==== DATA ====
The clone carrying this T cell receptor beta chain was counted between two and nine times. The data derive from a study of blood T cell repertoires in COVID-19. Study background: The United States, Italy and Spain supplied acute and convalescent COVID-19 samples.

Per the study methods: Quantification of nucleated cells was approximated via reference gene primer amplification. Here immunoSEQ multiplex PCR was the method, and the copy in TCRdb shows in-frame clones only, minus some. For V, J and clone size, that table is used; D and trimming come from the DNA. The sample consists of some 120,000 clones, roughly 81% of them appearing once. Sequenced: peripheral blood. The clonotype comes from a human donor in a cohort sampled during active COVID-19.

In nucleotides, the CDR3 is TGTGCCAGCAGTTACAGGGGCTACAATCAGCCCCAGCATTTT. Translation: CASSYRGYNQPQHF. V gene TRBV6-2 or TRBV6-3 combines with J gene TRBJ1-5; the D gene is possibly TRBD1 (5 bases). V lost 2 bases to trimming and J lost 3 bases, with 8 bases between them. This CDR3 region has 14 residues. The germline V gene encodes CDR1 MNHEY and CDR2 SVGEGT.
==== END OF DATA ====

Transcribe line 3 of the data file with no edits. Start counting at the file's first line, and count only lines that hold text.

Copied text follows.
In nucleotides, the CDR3 is TGTGCCAGCAGTTACAGGGGCTACAATCAGCCCCAGCATTTT. Translation: CASSYRGYNQPQHF. V gene TRBV6-2 or TRBV6-3 combines with J gene TRBJ1-5; the D gene is possibly TRBD1 (5 bases). V lost 2 bases to trimming and J lost 3 bases, with 8 bases between them. This CDR3 region has 14 residues. The germline V gene encodes CDR1 MNHEY and CDR2 SVGEGT.